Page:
Question from Calvin T.: I use a Gateway DX4860-UB20P desktop computer at work and I just purchased a brand new Dell Ultrabook to use at home and while I’m out on the road.
I’d like your opinion on the best way to transfer large files between these two PCs.
I’d rather not use a large USB flash drive because I’ve had a lot of trouble with files getting corrupted on them in the past, and I really need something that’s more reliable.
I was planning to buy a 1TB external USB hard drive, but I happened to stop in at Office Depot yesterday and noticed that they now sell external USB Solid State Drives.
It seems to me like an external SSD would be the perfect solution. Do you agree, or is there some reason why you’d recommend an external hard drive instead?
Rick’s answer: Hi Calvin. In your specific case I’d recommend going with the 500GB USB hard drive instead of a USB external SSD.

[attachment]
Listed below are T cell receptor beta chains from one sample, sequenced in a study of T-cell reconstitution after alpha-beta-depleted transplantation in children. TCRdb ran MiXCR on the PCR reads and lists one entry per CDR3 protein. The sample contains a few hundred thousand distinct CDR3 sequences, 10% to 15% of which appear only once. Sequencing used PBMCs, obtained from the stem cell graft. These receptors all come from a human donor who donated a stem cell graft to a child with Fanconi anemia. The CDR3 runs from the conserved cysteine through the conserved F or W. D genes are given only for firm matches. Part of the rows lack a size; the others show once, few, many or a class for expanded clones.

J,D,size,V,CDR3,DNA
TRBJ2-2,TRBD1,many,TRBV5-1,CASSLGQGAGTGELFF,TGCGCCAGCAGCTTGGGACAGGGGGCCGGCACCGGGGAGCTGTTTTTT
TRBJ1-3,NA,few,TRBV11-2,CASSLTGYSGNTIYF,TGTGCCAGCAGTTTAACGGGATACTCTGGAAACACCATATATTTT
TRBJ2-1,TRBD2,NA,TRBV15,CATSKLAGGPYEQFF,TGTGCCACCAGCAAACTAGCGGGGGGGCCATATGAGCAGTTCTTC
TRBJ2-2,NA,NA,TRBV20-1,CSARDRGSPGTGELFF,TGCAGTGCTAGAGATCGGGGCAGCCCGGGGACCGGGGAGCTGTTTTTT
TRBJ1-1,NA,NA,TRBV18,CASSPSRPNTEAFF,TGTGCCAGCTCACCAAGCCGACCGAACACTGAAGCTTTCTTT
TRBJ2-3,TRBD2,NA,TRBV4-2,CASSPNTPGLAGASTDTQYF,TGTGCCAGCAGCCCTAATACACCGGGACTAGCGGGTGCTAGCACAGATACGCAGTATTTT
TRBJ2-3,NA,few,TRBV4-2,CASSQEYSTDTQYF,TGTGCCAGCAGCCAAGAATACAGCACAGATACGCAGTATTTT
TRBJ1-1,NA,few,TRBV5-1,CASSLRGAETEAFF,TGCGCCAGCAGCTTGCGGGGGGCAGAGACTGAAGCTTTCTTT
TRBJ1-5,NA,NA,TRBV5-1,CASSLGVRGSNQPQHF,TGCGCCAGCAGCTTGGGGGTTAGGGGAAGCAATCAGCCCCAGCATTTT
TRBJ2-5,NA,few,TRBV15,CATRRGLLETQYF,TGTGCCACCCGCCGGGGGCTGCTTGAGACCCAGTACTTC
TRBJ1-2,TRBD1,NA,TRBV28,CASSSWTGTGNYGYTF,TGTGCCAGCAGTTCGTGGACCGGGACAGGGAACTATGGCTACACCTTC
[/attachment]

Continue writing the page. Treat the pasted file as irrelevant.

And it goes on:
While I’m a HUGE fan of solid state drives, the Gateway desktop machine that you use at work has USB 2.0 ports which would create a massive bottleneck for an external SSD. Of course USB 2.0 is a massive bottleneck for modern external hard drives as well, but you can buy a huge USB hard drive for a LOT less than you’d pay for a much smaller USB solid state drive.
On the other hand, your new Ultrabook is equipped with USB 3.0 ports which would make using an external SSD a lot faster than when using it with your work PC, but it still wouldn’t really be that much faster than a USB 3.0 hard drive.
Of course you could always add some USB 3.0 ports to your Gateway machine and take advantage of the extra speed on both machines.
Bottom line: I recommend saving the extra money you’d have to lay out for an external SSD when its speed advantage over an external hard drive would be pretty much negated by the USB connection.
If I were you I’d just spend a few bucks for a USB 3.0 external hard drive (#ad) instead. I truly think it’ll serve you just as well as an external SSD while providing a lot more storage space at a fraction of the price.
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